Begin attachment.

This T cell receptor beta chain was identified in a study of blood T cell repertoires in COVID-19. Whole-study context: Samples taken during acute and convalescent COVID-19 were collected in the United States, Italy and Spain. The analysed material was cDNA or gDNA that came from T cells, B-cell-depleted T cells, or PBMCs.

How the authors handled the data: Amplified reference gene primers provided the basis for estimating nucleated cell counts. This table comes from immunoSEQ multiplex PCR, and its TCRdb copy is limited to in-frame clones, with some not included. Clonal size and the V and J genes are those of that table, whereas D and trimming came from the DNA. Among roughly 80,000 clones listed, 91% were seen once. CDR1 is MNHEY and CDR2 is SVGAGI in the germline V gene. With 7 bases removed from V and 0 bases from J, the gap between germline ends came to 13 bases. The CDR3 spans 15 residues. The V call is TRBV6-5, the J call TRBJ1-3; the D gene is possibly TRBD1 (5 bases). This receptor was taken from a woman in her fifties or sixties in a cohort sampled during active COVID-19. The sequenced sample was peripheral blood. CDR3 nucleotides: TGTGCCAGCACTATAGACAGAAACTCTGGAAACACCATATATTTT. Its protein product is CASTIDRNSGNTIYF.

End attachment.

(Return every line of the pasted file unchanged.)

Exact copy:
This T cell receptor beta chain was identified in a study of blood T cell repertoires in COVID-19. Whole-study context: Samples taken during acute and convalescent COVID-19 were collected in the United States, Italy and Spain. The analysed material was cDNA or gDNA that came from T cells, B-cell-depleted T cells, or PBMCs.

How the authors handled the data: Amplified reference gene primers provided the basis for estimating nucleated cell counts. This table comes from immunoSEQ multiplex PCR, and its TCRdb copy is limited to in-frame clones, with some not included. Clonal size and the V and J genes are those of that table, whereas D and trimming came from the DNA. Among roughly 80,000 clones listed, 91% were seen once. CDR1 is MNHEY and CDR2 is SVGAGI in the germline V gene. With 7 bases removed from V and 0 bases from J, the gap between germline ends came to 13 bases. The CDR3 spans 15 residues. The V call is TRBV6-5, the J call TRBJ1-3; the D gene is possibly TRBD1 (5 bases). This receptor was taken from a woman in her fifties or sixties in a cohort sampled during active COVID-19. The sequenced sample was peripheral blood. CDR3 nucleotides: TGTGCCAGCACTATAGACAGAAACTCTGGAAACACCATATATTTT. Its protein product is CASTIDRNSGNTIYF.